Churches offer help in Hawaii during continuing volcanic eruptions

01 June 2018

HAWAII COUNTY CIVIL DEFENSE

Lava spews from fissures in the Puna district of Hawaii, east of the Kilauea volcano, which has been active from 3 May

Lava spews from fissures in the Puna district of Hawaii, east of the Kilauea volcano, which has been active from 3 May

EMERGENCY efforts are under way in Hawaii as the volcano of Kilauea continued to erupt for a fourth week. Lava has blocked roads and destroyed more than 70 homes.

Churches have opened emergency shelters, and are posting appeals on their social-media accounts asking for volunteers and donations for those in emergency accommodation.

More than 2000 people so far have had to leave their homes since the volcano and its fissures began erupting at the beginning of May. A new wave of evacuations was ordered this week, after one of the cracks in the ground began producing lava fountains 200 feet high, a civil-defence spokesman said.

Kilauea is the most active of the five volcanos that form the island of Hawaii.

The Holy Apostles’ Episcopal Church, in Hilo, which is about half an hour north of the evacuation zone, is closest to the volcano and its active fissures. Its priest, the Revd Katlin McCallister, told the Episcopal News Service that the response of faith groups across the island to the still-unfolding emergency was “truly inspiring”.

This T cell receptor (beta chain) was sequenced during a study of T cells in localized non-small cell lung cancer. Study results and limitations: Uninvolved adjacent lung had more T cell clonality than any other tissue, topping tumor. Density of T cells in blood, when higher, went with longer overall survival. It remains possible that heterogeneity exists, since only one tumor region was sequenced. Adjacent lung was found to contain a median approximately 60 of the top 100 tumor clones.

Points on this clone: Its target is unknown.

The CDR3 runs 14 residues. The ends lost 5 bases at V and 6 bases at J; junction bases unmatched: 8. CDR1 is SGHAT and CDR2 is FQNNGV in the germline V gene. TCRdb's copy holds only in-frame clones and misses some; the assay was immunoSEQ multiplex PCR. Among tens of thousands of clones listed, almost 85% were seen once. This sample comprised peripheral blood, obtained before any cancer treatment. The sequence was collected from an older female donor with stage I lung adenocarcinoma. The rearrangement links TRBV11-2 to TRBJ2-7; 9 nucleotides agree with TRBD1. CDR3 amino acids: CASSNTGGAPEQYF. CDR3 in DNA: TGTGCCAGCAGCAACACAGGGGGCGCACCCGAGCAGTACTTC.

Members of her congregation have seen their homes engulfed by the lava flows. Communities are affected not only by the lava, but by the ash from the volcano, which is affecting air quality and causing respiratory problems. Masks are being distributed, but the church is trying to raise money to buy air purifiers for schools in neighbouring areas.

Ms McCallister said: “It’s an emotional situation for people. We’re talking about homes and lives, cultural heritage. Family heritage is a deep, deep part of life here.”

The Bishop of Hawaii, the Rt Rev Robert Fitzpatrick, pledged support and urged Christians to direct their donations to the churches.

He said: “In Hawaii, we respect nature. Living in the middle of the ocean, we always know that human life is fragile and set in a much larger reality — physical and spiritual. So, now, in a time when answers do not come easily, we to turn to God and we care for others. We are all voyagers on the holy vaka of life. . .

“In the future, some will rebuild, and others will have to move to new homes. For now, we help as we can.”

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